Blue Line

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Connecting vehicle services with 5G

April 17, 2023  By Jason Falovo

Photo credit: DigitalGenetics / Adobe Stock

Important considerations for making your fleet connections faster and more reliable

There’s been a lot of hype recently surrounding 5G, and that attention continues to grow as 5G begins to roll out across the country. But why should emergency service agencies be paying attention?

Police and other emergency services are using connected devices more than ever and rely on stable and secure access to mission-critical information to do their jobs. Consider data transfer from connected vehicles and drones, including video cameras, licence plate readers and other applications that are much more effective when sent to the cloud for processing for immediate situational awareness. Add on top of that what officers now wear on their person including body cameras and sensors that read when a gun is removed from a holster. All this information can help save the life of first responders and enable them to assist the community more effectively. Any interruption in connectivity that delays vital information from getting where it’s needed can put first responders, the public and property at risk.

Unfortunately, North American emergency services don’t always experience the reliable connections they need. According to a survey by Cradlepoint of North American police, emergency medical services, fire and rescue and local government agencies, 53 per cent reported losing critical connectivity or having poor vehicle network connections (in the three months prior to being surveyed).

While 5G is most often discussed in the context of its consumer applications, 5G will really be a transformational technology for first responder and smart city applications. In fact, when it comes to speed, low latency, reliability and agility, 5G surpasses any wired or wireless area network (WAN) option. 5G bandwidth is now fibre-fast and the mobility of cellular connectivity will enable it to touch most operational points of a business — from immersive applications to vehicles to Internet of Things (IoT). With so many devices requiring a wireless connection, emergency services could be an industry that benefits most from 5G connectivity supporting all their applications.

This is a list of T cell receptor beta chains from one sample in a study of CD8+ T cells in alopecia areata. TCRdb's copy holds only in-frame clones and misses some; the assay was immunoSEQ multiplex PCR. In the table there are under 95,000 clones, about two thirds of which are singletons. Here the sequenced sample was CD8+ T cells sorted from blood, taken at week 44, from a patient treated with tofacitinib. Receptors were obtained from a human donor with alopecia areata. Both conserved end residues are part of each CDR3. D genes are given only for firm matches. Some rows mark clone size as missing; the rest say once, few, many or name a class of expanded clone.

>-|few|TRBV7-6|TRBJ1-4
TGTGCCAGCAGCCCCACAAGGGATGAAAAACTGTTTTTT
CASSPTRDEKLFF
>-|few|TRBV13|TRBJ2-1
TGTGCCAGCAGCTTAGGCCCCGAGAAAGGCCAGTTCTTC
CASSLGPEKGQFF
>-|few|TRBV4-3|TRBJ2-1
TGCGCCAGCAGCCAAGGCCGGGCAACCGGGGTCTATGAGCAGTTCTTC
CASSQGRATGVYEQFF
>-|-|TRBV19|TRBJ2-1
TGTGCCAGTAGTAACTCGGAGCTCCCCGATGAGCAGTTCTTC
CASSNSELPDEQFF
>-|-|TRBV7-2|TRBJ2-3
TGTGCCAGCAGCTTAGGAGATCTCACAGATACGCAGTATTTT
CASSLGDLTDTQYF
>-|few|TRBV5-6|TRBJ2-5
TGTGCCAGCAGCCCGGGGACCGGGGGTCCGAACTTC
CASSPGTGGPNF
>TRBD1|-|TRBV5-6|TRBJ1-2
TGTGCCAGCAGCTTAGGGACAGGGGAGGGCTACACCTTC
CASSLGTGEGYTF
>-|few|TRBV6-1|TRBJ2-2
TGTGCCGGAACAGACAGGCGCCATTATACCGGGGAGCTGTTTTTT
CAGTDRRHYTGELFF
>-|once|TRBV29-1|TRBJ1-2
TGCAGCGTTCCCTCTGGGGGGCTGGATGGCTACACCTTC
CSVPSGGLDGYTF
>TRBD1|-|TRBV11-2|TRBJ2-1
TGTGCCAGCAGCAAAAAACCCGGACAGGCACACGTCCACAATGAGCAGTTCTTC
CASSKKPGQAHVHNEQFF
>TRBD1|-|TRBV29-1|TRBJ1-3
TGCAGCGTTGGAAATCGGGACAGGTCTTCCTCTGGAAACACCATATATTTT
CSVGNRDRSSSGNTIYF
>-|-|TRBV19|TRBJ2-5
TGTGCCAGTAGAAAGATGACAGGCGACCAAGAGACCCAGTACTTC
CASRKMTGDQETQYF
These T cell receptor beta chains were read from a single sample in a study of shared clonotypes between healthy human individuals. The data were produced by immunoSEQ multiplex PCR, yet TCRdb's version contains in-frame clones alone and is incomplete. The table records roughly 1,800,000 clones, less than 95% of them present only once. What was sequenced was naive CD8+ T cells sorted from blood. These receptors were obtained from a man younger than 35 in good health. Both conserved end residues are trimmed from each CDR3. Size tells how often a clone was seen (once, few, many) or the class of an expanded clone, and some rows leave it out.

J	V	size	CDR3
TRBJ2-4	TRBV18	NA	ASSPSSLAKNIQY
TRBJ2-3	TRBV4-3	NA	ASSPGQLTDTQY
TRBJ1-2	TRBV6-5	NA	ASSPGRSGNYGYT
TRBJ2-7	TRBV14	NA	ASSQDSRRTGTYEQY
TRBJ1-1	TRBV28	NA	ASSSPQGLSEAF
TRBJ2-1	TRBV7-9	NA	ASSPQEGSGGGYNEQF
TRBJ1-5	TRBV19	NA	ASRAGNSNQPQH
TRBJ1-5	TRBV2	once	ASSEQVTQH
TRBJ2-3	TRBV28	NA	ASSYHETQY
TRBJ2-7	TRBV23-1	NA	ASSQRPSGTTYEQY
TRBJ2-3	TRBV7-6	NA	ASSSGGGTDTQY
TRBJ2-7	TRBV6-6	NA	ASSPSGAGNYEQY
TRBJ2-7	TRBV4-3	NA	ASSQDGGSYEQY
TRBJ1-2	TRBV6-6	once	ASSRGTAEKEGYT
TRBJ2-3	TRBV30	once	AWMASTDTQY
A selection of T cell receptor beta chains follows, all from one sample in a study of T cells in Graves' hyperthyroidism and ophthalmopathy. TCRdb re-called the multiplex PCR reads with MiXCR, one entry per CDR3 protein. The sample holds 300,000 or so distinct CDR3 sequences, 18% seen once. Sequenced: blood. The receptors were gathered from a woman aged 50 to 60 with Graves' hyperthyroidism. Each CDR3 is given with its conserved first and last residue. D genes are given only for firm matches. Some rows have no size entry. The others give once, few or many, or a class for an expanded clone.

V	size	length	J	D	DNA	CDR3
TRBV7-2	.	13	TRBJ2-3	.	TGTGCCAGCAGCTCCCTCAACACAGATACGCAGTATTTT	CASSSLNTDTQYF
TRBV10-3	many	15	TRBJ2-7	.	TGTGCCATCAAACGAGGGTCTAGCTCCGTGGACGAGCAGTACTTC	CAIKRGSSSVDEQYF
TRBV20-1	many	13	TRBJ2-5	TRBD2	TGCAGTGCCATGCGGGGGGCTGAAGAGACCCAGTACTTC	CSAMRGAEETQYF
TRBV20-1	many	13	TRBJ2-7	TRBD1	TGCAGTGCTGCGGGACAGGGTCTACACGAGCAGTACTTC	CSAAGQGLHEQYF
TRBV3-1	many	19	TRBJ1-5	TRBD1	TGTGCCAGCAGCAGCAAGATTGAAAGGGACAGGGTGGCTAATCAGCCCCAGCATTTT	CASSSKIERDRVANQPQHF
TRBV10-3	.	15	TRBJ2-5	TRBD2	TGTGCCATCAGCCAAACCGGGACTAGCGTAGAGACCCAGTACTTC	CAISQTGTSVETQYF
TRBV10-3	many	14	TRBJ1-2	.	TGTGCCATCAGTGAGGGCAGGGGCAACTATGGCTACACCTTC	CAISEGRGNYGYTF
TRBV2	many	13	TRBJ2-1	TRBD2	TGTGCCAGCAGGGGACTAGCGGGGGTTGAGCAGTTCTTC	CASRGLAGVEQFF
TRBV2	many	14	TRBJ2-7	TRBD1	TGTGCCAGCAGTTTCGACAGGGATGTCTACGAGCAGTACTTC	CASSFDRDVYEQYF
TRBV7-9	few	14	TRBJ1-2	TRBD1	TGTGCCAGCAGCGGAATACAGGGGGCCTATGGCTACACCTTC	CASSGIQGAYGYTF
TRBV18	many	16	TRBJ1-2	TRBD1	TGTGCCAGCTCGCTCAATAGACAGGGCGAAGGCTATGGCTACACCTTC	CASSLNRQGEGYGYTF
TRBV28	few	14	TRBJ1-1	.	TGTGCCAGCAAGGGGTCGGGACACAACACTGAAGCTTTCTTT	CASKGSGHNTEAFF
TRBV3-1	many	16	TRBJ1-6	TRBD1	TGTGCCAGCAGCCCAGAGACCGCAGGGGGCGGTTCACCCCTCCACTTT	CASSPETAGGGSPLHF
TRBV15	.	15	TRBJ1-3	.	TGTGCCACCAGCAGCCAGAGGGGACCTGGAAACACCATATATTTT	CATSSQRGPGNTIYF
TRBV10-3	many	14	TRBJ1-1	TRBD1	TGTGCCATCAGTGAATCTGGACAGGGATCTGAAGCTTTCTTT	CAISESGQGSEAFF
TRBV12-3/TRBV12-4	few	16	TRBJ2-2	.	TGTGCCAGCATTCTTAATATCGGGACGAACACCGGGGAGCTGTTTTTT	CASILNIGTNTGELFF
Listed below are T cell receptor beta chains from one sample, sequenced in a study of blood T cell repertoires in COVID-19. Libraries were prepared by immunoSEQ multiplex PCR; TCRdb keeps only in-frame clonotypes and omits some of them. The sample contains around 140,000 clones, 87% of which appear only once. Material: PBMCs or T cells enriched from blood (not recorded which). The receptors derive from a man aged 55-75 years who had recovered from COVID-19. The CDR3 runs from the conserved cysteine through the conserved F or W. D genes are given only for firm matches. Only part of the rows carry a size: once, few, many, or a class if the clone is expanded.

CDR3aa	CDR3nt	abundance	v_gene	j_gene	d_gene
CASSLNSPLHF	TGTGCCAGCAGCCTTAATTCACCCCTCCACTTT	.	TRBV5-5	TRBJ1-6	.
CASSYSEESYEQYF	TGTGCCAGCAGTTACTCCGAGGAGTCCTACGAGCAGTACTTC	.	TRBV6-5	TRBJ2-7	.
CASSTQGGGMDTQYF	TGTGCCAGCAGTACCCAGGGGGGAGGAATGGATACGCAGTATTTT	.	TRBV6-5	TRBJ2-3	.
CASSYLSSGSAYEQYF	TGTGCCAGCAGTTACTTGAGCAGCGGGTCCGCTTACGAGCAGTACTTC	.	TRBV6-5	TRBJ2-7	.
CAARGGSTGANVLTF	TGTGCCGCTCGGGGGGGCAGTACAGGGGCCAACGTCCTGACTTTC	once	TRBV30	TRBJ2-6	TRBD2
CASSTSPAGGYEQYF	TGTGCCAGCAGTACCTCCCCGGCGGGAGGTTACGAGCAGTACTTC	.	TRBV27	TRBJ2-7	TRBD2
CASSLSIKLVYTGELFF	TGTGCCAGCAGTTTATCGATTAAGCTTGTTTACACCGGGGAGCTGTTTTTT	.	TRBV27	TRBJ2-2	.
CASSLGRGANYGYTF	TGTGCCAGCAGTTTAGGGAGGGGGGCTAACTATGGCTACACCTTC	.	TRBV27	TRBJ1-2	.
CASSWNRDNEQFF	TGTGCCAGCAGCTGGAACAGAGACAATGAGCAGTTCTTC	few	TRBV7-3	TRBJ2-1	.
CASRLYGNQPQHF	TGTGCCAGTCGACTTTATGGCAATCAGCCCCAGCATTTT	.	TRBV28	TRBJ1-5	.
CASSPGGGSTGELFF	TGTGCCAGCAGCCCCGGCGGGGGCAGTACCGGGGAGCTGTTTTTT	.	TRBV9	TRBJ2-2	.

The vehicle connection

One of the most promising developments is in 5G connected vehicles. Organizations – including emergency services organizations, transit providers, trucking companies and even mining organizations – are connecting vehicles via cellular broadband. Wireless WAN connectivity provides the ability to connect video cameras and on-board IoT devices to vital applications and the cloud, from anywhere. Additionally, vehicles equipped with Wireless WAN also carry around a fast, reliable Wi-Fi connection which allows them to a have a virtual office at all times.

A recent global IDG survey of IT decision-makers found the average number of vehicles in organizations’ fleets has not changed since 2020, but the number of vehicles equipped with wireless edge solutions has grown by 10 per cent. That number is poised to grow, according to 76 per cent of those surveyed (up from 58 per cent a year ago). Additionally, more than a third of respondents indicated they need greater bandwidth for their in-vehicle network connectivity. Of the Canadian organizations surveyed, 50 per cent of those using 4G/5G connectivity indicated they’re using it specifically to connect vehicles.

However, vehicle connectivity is not without its challenges. Connecting a static building is one thing. Connecting a fast-moving car is another and can complicate the process of getting a 5G signal. With that in mind, it’s important to understand some of the basic principles of 5G connectivity before making any decisions about upgrading fleet vehicles to the latest connectivity.

Police organizations investing in connected technology need to think long-term.

As 5G becomes more of a reality and in-vehicle networks continue to grow, here are eight things to consider before investing in 5G for fleets.

Performance – Although antennae are a factor to consider when looking at the performance of a vehicle router, fast performance is one of the most distinguishing features of 5G. The coverage and capacity layer spectrum promise better performance than typical 4G networks. Even when entering areas that are not currently covered by 5G, devices are able to switch over to 4G LTE CAT20 – the fastest version of 4G – to continue to provide fast performance. When moving to 5G, it’s important to have a solution that will support the performance of a full range of 5G spectrum both now and in the future. Fleet managers shouldn’t accept sub-par performance by using a product that wasn’t built for 5G.

Cloud-based management – With many vehicles not only constantly on the move, but also spread out geographically, it’s not feasible for IT and fleet management to always visit vehicles to manage connection problems, configuration changes and security updates. This creates two problems. First, poorly timed software updates can result in disruption to personnel and impact the speed and quality of service. Second, and perhaps more concerning, is that IT teams are limited in how they can resolve potential cybersecurity vulnerabilities. Cloud management enabled by a cellular connection provides full visibility into entire fleet via a single-pane-of-glass interface. This centralized, remote management capability allows IT teams to access vehicle location in real-time and push out configuration and security updates when they’re needed, not when a vehicle is physically accessible.